author = "Owen Bullock",
year = "2016",
language = "English",
volume = "6",
pages = "1--9",
journal = "Axon: Creative Explorations",
issn = "1838-8973",
number = "2",

}

Vocation. Vocation. / Bullock, Owen.

In: Axon: Creative Explorations, Vol. 6, No. 2, 2016, p. 1-9.

Research output: Contribution to journalArticle

TY - JOUR

T1 - Vocation. Vocation.

AU - Bullock, Owen

PY - 2016

Y1 - 2016

N2 - I’m tendrils today. Speak to me, I’ll write a poem. Show me the bark, I’ll plant you a tree. Crash me skyblue, I’ll comfort you a cloud. Stand at the bus reading a novel, I’ll oratorio right back at you in a strange and distant land she stood like no other fearless in the face of contumely. Take me to song and record a melody, I’ll be grounded. (Bullock 2016: n.pag)This hybrid paper of creative work and critical reflections draws on my writing experience and recent poems, largely in the prose poetry form. I describe feelings of lack of identity, of failure, of sometimes being out of place in the world in the struggle to follow one’s vocation. My vocation is to write poetry. This doesn’t fit well with earning a living. I wanted to write from the age of ten. It was short stories at first, and then poetry kicked in at age 14, which I remember as the moment when I started to think for myself. The unhelpful advice of others attempted to steer me away from such a vocation. They meant well. They didn’t want to see me suffer. Teachers at school and older friends said that I should go to University, but they couldn’t give me a reason that I could relate to. I wanted to travel, and to read what I wanted to read – I had discovered reading for pleasure. There were no books in our house, and the fact that I was vaguely academic was a disaster to my family. Writing poetry made one even more suspect, and a sensibility that is perceived as too sensitive can be bullied or ignored. But this vocation is non-negotiable.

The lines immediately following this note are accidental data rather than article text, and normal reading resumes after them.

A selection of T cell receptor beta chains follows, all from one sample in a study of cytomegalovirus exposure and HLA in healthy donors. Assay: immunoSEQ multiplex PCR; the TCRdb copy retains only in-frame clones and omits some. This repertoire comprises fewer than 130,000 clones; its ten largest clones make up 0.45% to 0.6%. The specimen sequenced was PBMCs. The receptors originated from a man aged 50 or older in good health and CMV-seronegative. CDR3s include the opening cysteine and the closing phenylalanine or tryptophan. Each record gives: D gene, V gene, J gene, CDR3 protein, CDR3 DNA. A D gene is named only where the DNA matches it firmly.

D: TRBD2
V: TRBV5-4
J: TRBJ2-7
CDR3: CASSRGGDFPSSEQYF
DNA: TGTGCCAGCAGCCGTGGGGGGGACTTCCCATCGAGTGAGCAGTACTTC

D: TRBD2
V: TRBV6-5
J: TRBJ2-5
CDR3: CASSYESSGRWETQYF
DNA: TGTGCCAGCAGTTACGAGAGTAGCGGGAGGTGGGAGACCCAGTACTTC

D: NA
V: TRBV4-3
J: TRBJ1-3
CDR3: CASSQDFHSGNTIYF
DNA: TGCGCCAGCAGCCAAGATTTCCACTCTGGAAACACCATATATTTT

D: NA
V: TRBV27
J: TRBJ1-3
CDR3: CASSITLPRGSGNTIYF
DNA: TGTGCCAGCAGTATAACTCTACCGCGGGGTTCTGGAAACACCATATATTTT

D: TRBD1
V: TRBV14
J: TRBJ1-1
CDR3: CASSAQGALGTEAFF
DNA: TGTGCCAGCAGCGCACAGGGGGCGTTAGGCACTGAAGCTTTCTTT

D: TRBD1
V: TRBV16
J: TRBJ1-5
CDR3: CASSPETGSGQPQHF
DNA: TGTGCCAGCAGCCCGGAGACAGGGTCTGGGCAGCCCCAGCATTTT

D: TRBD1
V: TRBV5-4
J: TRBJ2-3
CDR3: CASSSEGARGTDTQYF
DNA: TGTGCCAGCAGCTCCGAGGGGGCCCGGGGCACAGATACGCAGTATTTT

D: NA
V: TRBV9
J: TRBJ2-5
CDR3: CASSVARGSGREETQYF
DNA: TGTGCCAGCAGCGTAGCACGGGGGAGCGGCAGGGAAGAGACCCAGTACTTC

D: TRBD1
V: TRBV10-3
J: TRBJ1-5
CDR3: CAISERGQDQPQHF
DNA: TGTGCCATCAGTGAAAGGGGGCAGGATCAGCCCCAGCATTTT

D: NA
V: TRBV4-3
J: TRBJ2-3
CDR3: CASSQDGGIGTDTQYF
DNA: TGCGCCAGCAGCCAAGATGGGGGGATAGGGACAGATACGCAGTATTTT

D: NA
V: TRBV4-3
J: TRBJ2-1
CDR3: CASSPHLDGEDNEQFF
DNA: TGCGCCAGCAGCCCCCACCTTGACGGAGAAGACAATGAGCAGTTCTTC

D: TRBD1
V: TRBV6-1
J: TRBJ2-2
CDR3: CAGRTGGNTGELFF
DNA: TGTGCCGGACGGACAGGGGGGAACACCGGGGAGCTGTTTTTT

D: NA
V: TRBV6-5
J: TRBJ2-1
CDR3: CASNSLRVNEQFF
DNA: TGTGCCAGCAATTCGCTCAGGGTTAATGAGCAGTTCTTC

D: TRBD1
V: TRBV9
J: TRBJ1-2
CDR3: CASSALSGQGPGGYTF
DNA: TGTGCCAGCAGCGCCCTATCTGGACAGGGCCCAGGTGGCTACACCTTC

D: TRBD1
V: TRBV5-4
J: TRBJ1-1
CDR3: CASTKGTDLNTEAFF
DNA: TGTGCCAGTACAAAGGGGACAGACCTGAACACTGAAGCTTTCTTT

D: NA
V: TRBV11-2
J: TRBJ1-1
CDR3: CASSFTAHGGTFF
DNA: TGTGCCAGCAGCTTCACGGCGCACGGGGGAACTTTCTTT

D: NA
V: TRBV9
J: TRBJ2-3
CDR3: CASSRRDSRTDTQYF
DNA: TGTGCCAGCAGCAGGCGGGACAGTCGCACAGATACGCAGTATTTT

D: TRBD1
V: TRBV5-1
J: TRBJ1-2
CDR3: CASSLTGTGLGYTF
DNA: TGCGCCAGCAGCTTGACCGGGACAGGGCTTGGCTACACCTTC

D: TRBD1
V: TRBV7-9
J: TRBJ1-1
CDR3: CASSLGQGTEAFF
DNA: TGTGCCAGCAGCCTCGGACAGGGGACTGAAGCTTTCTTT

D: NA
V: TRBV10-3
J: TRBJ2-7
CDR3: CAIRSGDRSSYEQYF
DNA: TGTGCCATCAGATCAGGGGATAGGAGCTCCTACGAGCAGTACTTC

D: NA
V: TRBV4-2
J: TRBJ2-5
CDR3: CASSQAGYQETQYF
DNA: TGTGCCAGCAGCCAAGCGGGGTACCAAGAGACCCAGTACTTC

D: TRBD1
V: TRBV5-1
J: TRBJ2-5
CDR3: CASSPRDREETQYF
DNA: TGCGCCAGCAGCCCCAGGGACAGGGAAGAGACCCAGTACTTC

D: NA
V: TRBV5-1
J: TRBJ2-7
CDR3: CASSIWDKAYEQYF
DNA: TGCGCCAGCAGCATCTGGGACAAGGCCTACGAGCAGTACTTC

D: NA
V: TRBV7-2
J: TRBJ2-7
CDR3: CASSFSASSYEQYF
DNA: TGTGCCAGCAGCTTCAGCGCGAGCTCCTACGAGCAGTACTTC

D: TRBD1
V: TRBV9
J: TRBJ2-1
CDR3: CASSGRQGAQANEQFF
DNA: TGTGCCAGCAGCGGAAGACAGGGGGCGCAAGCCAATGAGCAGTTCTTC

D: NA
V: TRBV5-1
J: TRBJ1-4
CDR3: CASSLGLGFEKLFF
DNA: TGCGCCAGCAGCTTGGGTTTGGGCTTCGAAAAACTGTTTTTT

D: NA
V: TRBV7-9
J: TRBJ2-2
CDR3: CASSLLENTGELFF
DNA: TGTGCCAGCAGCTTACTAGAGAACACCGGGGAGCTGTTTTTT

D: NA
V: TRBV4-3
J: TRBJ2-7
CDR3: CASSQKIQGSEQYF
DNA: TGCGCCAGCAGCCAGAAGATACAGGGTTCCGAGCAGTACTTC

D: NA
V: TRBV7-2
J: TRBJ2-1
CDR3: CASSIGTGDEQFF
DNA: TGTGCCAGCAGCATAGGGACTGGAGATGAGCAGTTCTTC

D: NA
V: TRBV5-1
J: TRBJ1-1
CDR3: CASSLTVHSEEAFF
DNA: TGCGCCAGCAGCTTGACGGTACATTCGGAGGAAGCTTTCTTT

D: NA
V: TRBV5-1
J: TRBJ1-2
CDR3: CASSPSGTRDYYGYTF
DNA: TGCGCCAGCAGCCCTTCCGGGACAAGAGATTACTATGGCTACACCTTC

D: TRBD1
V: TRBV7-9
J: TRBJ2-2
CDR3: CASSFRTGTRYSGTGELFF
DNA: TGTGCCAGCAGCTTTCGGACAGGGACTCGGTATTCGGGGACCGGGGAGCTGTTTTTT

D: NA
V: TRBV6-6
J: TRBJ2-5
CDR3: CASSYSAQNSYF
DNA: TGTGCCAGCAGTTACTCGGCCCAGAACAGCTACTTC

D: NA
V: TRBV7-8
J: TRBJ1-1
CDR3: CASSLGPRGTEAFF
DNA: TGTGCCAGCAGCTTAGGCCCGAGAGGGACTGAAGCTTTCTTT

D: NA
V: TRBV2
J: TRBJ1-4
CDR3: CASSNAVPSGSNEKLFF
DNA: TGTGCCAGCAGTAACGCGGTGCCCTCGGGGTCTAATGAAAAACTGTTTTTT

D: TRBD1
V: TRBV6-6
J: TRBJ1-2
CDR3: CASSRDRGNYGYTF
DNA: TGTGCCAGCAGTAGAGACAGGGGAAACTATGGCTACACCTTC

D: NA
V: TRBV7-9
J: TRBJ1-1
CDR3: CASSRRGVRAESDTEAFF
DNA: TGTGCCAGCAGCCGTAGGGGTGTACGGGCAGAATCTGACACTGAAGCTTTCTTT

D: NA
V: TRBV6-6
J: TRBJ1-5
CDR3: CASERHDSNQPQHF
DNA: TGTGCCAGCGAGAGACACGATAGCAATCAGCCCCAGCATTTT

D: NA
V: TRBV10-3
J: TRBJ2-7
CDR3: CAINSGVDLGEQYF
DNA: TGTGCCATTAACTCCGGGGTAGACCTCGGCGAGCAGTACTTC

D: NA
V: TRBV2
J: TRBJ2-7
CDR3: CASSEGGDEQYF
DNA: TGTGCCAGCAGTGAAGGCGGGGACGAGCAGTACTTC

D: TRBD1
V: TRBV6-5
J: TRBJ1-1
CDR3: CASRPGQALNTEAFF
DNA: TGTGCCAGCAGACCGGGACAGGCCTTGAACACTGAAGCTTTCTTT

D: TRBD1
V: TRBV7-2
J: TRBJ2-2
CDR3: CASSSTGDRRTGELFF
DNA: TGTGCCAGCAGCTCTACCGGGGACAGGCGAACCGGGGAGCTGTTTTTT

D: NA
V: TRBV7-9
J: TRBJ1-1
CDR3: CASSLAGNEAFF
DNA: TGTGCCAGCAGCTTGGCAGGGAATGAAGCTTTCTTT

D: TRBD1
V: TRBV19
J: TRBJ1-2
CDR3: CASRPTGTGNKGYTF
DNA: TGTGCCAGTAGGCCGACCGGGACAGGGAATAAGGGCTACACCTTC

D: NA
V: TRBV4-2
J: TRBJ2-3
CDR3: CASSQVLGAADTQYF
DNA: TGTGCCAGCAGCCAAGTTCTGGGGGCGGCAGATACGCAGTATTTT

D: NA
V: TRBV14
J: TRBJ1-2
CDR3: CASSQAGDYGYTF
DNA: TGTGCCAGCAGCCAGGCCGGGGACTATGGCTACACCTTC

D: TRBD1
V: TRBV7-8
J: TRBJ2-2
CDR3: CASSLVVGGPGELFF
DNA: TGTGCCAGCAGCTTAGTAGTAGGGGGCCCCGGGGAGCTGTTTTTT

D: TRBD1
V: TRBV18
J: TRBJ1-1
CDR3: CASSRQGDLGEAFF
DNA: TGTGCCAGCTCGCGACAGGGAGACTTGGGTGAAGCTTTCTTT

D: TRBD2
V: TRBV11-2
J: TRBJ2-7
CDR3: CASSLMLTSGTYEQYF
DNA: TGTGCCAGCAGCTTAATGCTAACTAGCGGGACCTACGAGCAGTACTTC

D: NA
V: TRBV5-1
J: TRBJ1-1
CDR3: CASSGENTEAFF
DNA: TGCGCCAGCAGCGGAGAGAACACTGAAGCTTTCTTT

AB - I’m tendrils today. Speak to me, I’ll write a poem. Show me the bark, I’ll plant you a tree. Crash me skyblue, I’ll comfort you a cloud. Stand at the bus reading a novel, I’ll oratorio right back at you in a strange and distant land she stood like no other fearless in the face of contumely. Take me to song and record a melody, I’ll be grounded. (Bullock 2016: n.pag)This hybrid paper of creative work and critical reflections draws on my writing experience and recent poems, largely in the prose poetry form. I describe feelings of lack of identity, of failure, of sometimes being out of place in the world in the struggle to follow one’s vocation. My vocation is to write poetry. This doesn’t fit well with earning a living. I wanted to write from the age of ten. It was short stories at first, and then poetry kicked in at age 14, which I remember as the moment when I started to think for myself. The unhelpful advice of others attempted to steer me away from such a vocation. They meant well. They didn’t want to see me suffer. Teachers at school and older friends said that I should go to University, but they couldn’t give me a reason that I could relate to. I wanted to travel, and to read what I wanted to read – I had discovered reading for pleasure. There were no books in our house, and the fact that I was vaguely academic was a disaster to my family. Writing poetry made one even more suspect, and a sensibility that is perceived as too sensitive can be bullied or ignored. But this vocation is non-negotiable.

M3 - Article

VL - 6

SP - 1

EP - 9

JO - Axon: Creative Explorations

JF - Axon: Creative Explorations

SN - 1838-8973

IS - 2

ER -